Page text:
Variability in the vertical distribution of chlorophyll in a spill-managed temperate reservoir

Abstract  Phytoplankton form the base of pelagic food webs, and as aquatic systems come under increasing pressure from environmental stressors, managers are becoming more concerned about how these pressures may result in changes to phytoplankton distribution and abundance. The vertical distribution of phytoplankton, including the phenomenon of subsurface chlorophyll a (Chl-a) maxima (SCM), is known to vary widely, with a combination of biotic and abiotic processes hypothesized to be driving this variation. We examined how the vertical distribution of Chl-a generally, and SCM specifically, varied over 4 years (2013–2016) in a managed temperate reservoir (Lacamas Lake, Washington, USA) that experiences rapid (2–3weeks) release of water from within the epilimnion each autumn. Seasonally, a strong thermocline developed each spring at depths of 5–10m, and persisted throughout summer and early autumn. Although temperature varied somewhat between years, elevated concentrations of Chl-a occurred in spring and summer of each year. In addition, pronounced SCM of 30–60mg/L at depths of 2–8m were observed each year, and were nearly always above the thermocline. There was no “seasonal deepening” of SCM in Lacamas Lake, as has been observed in several other lakes and oceans, and annual drawdown events in early fall had little to no effect on SCM in Lacamas Lake. We recommend that more process-oriented studies be undertaken to fully understand which biotic and abiotic processes are driving the formation and maintenance of SCM in lakes and reservoirs, and how SCM are modulated by different reservoir drawdown practices.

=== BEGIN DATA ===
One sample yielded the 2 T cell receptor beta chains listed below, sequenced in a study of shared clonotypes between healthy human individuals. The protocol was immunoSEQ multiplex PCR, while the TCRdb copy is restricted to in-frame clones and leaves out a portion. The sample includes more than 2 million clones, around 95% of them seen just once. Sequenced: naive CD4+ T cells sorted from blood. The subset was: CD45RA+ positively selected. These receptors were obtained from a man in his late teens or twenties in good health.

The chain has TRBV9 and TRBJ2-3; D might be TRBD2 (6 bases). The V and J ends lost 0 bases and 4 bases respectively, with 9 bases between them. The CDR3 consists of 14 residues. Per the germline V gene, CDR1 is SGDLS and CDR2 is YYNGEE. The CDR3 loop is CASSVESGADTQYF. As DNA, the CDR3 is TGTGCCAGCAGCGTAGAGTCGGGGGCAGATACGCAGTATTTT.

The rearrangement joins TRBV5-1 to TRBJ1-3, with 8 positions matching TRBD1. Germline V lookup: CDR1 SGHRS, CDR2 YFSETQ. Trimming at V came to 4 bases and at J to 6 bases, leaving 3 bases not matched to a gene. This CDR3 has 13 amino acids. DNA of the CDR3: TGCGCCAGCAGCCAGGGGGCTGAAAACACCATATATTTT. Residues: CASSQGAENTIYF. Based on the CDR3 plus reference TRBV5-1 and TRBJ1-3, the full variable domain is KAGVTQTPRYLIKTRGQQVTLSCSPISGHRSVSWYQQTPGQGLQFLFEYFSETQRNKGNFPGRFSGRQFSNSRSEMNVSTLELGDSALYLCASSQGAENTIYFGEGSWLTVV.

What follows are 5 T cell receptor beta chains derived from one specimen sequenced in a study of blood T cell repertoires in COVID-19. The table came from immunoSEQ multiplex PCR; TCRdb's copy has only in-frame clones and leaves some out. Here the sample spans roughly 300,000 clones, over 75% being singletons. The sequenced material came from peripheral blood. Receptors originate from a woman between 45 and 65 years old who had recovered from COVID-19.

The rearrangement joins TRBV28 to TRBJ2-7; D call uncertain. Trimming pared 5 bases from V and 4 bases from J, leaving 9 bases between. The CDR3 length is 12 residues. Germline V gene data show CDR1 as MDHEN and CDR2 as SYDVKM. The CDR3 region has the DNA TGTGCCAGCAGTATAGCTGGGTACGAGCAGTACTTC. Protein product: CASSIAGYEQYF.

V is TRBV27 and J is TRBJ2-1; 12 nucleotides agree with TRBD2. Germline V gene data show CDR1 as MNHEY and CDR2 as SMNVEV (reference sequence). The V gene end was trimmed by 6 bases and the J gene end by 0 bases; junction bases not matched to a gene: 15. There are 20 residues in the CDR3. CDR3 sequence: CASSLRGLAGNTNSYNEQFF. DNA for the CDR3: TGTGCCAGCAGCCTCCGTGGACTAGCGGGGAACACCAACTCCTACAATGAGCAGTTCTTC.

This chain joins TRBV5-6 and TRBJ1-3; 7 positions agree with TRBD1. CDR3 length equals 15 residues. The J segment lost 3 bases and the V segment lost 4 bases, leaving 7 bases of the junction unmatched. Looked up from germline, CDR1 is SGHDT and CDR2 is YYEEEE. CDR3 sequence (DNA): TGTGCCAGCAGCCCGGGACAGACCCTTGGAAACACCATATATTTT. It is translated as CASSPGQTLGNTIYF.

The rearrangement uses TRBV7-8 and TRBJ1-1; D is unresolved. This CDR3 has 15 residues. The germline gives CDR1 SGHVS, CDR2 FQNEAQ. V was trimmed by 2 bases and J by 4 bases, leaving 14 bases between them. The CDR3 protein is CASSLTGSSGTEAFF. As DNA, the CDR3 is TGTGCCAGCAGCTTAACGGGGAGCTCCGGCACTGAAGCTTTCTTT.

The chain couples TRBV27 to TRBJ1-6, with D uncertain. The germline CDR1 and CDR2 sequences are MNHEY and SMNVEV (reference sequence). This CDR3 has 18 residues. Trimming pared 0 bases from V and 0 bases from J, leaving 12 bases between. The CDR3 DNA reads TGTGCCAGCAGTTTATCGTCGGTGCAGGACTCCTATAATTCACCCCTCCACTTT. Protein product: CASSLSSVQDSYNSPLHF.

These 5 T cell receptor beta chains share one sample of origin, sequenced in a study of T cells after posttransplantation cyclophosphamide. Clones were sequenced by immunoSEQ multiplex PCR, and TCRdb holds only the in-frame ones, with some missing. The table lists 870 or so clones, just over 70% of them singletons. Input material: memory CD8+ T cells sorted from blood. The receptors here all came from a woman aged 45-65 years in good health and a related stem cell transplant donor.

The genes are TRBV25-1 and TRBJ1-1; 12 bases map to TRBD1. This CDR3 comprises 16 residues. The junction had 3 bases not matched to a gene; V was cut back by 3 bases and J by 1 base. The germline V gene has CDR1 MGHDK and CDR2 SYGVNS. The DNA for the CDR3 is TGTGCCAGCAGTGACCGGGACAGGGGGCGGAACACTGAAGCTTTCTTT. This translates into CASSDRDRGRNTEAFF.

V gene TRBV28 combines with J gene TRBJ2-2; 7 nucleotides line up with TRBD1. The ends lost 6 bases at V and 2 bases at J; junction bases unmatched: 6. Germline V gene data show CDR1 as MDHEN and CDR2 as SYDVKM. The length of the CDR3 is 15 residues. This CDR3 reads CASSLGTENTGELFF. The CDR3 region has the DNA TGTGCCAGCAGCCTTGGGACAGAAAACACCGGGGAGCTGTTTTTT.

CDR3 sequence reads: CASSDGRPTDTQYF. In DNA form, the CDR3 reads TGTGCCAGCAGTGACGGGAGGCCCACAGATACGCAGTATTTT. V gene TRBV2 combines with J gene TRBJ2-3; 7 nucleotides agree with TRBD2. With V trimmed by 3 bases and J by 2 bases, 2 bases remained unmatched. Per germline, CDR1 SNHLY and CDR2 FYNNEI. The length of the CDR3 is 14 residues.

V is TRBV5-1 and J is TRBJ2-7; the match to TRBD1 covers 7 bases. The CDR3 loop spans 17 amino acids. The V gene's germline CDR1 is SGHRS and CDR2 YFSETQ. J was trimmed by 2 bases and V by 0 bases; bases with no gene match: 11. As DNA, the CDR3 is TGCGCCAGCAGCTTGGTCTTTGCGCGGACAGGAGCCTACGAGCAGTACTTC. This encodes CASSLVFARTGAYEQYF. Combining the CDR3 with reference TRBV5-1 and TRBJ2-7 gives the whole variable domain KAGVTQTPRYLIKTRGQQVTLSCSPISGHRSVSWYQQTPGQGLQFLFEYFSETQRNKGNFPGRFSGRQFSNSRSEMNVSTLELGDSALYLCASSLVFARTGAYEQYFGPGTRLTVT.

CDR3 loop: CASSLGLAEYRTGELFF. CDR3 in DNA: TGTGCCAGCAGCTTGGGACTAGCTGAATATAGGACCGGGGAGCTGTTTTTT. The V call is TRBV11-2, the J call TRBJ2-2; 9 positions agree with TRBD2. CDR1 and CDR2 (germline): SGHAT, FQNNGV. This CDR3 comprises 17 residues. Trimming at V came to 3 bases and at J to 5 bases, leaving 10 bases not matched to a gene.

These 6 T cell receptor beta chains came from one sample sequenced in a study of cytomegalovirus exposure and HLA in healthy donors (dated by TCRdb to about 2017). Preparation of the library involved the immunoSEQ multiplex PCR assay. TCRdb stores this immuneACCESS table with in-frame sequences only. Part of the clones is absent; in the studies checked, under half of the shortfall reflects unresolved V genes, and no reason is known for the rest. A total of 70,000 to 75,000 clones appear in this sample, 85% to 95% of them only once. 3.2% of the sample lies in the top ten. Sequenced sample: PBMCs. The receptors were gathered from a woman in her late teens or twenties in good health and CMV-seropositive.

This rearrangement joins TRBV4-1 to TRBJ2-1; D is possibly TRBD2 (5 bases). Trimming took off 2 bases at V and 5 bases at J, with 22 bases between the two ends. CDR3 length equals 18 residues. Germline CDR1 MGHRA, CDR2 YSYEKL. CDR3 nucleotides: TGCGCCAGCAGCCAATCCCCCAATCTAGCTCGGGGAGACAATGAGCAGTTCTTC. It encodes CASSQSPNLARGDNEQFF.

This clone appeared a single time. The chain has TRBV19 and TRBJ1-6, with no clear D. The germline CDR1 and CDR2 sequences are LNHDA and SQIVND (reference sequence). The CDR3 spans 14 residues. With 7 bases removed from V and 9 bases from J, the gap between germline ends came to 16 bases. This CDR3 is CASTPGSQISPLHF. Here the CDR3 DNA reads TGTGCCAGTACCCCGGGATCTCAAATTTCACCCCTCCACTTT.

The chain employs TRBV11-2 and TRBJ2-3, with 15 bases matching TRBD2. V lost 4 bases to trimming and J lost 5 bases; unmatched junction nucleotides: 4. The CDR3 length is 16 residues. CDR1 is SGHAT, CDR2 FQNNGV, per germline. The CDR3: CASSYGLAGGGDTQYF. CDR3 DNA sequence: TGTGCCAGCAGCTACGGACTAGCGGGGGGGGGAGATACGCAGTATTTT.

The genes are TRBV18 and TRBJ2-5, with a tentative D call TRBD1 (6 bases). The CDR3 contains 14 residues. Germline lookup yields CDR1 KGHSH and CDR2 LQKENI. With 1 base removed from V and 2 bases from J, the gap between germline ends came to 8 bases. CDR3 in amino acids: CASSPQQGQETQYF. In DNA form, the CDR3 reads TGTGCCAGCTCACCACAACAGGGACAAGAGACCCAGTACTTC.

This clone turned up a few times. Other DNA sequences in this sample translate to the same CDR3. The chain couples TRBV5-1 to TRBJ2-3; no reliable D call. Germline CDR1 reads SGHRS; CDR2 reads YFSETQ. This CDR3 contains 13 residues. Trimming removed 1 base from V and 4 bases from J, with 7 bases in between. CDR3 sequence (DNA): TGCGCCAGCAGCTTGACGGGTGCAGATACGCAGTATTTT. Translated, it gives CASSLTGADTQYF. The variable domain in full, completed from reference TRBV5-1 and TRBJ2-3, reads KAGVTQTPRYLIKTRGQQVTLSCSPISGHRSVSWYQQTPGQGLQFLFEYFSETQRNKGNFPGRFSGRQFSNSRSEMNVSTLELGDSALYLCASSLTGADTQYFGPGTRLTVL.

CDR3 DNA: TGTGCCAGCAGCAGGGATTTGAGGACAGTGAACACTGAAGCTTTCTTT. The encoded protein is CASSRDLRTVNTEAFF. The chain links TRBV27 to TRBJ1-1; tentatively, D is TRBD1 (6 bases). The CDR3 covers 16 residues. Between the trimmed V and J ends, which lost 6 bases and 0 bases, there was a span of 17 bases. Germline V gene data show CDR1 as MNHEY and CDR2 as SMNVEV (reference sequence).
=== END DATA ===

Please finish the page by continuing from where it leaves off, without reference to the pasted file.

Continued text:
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Perkins, K. R., et al.